Ad verba per numeros

Tuesday, June 21, 2011, 10:18 PM
  1. Presentation software DOESN'T matter.
  2. Tell a story: your story.
  3. The main actor in your presentation is YOU, not your slides.
  4. Small bites are better (i.e. few text in each slide, enough to transmit a message).
  5. Corollary: the text in the slide should match your speech, if you provide more text they'll read and won't listen to you.
  6. Images are not a decoration, they should back up your message.
  7. Layout is key (or the Rule of thirds rules!)
  8. Be structured, both during your presentation and preparing it (do not start by opening your presentation software!)
  9. Don't stuff your audience but leave them a little hungry (e.g. don't tell everything, finish early).
  10. Do not use your last slide to say "thank you" but to show a remarkable conclusion of your presentation.
  11. Gadgets can be a presenter's best friend (e.g. a wireless presentation remote control).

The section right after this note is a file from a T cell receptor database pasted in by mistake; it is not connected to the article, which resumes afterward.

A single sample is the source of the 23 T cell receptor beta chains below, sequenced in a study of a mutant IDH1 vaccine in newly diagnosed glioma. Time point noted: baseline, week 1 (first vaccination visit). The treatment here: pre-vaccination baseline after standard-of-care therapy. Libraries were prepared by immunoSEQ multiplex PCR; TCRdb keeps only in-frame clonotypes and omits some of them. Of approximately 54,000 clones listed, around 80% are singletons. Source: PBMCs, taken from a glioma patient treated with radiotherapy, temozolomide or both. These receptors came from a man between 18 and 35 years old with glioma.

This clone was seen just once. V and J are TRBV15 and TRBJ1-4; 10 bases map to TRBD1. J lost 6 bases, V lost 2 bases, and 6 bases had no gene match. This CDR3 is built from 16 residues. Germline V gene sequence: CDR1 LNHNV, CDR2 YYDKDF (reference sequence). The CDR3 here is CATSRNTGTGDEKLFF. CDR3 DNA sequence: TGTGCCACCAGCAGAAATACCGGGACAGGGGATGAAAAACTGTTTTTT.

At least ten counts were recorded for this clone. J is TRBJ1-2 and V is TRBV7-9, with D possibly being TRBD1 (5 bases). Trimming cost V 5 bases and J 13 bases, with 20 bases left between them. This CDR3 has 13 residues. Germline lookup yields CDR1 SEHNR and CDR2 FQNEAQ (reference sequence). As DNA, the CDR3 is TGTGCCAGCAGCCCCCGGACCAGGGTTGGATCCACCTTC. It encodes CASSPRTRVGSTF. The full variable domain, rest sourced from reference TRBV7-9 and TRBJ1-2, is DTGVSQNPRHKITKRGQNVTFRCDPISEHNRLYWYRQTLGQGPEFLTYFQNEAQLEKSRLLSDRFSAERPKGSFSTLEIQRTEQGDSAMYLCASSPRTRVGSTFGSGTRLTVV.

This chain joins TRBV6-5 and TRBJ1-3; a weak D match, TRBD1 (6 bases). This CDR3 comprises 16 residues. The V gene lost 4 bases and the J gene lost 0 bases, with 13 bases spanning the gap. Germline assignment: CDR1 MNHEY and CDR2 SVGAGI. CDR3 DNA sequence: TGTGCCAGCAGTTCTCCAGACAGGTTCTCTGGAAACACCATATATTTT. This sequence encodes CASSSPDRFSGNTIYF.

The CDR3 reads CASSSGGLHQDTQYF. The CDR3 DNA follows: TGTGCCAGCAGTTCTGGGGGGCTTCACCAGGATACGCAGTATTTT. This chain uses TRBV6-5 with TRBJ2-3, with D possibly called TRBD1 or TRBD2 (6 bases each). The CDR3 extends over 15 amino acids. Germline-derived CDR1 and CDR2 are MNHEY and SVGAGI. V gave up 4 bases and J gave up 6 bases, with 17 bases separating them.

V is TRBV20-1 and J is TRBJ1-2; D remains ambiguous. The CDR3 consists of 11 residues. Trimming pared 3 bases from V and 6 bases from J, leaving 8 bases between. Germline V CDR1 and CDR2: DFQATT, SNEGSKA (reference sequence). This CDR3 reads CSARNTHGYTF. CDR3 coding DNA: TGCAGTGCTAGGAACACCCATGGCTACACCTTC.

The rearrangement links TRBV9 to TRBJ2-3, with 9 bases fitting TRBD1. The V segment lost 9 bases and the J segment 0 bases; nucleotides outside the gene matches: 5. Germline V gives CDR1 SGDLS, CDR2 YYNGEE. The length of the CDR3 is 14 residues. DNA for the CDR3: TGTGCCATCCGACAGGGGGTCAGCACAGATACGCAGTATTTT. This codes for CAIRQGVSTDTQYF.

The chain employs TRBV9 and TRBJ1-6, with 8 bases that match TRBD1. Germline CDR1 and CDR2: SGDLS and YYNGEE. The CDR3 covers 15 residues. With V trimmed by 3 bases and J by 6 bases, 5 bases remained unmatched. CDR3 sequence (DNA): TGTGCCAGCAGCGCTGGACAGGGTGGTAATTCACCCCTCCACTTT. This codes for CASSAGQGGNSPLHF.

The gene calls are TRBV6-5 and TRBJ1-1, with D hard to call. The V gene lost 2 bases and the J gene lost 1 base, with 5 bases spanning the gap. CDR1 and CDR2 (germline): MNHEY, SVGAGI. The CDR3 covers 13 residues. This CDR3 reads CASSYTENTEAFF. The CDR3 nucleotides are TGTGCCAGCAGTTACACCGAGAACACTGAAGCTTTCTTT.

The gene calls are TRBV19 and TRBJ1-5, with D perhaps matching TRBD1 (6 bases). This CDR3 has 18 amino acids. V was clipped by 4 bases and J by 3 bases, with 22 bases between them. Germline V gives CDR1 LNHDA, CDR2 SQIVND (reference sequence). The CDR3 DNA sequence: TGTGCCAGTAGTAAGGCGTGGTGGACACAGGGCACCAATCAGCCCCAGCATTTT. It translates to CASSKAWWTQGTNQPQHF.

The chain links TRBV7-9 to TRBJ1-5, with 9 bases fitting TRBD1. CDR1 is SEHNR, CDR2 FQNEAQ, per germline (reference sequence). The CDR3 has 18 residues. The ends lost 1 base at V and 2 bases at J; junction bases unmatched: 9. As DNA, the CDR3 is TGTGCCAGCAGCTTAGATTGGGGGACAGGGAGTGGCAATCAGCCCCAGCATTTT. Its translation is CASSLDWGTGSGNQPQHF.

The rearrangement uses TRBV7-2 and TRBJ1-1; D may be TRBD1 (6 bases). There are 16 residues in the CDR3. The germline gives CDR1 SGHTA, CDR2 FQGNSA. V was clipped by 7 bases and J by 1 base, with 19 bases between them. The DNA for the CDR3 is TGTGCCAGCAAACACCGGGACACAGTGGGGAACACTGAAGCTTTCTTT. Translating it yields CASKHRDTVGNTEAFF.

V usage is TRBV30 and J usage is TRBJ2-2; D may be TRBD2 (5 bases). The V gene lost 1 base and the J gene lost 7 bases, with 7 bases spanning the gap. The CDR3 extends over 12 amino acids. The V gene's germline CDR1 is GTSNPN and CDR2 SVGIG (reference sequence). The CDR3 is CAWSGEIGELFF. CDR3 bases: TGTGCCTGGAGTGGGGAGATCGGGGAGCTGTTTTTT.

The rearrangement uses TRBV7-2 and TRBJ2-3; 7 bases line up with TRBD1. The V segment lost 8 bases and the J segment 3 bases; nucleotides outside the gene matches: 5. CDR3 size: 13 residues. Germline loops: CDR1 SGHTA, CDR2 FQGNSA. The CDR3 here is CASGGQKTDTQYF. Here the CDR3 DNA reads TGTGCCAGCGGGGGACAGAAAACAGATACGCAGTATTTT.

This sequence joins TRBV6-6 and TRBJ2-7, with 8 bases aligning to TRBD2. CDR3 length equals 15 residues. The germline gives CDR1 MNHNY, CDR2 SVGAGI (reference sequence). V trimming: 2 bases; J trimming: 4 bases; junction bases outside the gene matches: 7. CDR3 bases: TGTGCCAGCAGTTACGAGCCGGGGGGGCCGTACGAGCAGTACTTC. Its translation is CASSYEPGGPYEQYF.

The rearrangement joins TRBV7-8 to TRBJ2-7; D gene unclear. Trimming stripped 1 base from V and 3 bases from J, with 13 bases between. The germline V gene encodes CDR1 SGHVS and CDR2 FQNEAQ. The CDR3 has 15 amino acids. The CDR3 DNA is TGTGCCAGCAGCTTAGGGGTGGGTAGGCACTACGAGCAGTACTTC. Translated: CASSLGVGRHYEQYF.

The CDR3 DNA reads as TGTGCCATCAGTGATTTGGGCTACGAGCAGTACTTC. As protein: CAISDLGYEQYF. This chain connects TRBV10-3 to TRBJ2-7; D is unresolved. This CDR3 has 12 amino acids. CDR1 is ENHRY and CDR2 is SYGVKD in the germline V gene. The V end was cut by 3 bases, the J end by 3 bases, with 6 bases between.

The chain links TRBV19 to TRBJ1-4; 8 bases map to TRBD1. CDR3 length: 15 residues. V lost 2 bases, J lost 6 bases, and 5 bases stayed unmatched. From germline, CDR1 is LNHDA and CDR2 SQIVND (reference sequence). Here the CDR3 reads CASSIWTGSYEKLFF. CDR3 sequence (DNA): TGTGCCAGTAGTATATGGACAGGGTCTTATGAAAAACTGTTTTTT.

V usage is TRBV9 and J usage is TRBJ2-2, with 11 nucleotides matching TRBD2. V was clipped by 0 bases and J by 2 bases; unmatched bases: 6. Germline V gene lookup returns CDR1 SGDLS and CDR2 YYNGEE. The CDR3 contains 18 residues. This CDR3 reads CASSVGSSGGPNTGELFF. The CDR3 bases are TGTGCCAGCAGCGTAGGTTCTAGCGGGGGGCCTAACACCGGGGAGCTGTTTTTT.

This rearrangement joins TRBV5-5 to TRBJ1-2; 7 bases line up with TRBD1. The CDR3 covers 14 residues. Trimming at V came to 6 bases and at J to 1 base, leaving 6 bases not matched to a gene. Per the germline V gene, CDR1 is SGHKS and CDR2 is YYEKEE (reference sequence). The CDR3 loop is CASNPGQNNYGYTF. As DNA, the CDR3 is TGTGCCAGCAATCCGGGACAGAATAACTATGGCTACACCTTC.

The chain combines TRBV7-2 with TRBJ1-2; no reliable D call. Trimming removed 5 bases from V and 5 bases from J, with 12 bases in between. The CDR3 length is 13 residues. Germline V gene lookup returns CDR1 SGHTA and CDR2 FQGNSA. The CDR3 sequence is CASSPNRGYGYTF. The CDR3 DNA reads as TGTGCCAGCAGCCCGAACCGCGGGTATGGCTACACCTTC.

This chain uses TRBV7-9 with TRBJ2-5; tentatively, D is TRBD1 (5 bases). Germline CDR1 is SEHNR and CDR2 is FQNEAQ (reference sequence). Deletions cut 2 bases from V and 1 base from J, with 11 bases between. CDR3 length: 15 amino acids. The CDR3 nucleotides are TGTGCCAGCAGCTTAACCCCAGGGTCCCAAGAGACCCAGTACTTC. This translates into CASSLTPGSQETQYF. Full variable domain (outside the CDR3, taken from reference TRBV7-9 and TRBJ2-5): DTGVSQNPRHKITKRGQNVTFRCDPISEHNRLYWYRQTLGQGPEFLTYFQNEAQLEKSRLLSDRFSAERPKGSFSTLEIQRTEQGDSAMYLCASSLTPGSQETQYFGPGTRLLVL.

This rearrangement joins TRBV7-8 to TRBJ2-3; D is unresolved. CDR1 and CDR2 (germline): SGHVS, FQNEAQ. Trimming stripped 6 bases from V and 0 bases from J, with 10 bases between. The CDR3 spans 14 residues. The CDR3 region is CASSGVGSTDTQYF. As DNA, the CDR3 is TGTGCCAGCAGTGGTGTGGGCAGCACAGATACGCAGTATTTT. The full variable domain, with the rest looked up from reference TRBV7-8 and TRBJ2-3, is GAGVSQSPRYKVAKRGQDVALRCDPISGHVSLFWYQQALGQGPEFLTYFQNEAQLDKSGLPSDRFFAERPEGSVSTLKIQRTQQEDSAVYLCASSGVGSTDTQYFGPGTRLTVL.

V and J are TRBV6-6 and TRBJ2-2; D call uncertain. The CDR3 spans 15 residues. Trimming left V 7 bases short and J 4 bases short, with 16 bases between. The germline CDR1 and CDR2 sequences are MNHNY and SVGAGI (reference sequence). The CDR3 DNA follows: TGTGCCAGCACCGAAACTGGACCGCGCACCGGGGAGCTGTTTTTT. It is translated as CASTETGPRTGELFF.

12. Practice, practice, practice (aka paying in sweat).
And now, some explanations for this post.

A student asked me about software for presentations because, apparently, he thought I was not using PowerPoint (indeed I use it). I told him a number of things (summarized above) and concluded telling him that PowerPoint is great provided you ignore 99% of the features.

Needless to say, I'm not inventing anything new here. Most of the points are extracted from the great books "Presentation Zen" or "Slide:ology" and the blogs from the corresponding authors. I learned the little trick in number 10 in "El Arte de Presentar" (in Spanish) and number 12 is, well, rather obvious but it's usually ignored by most of us.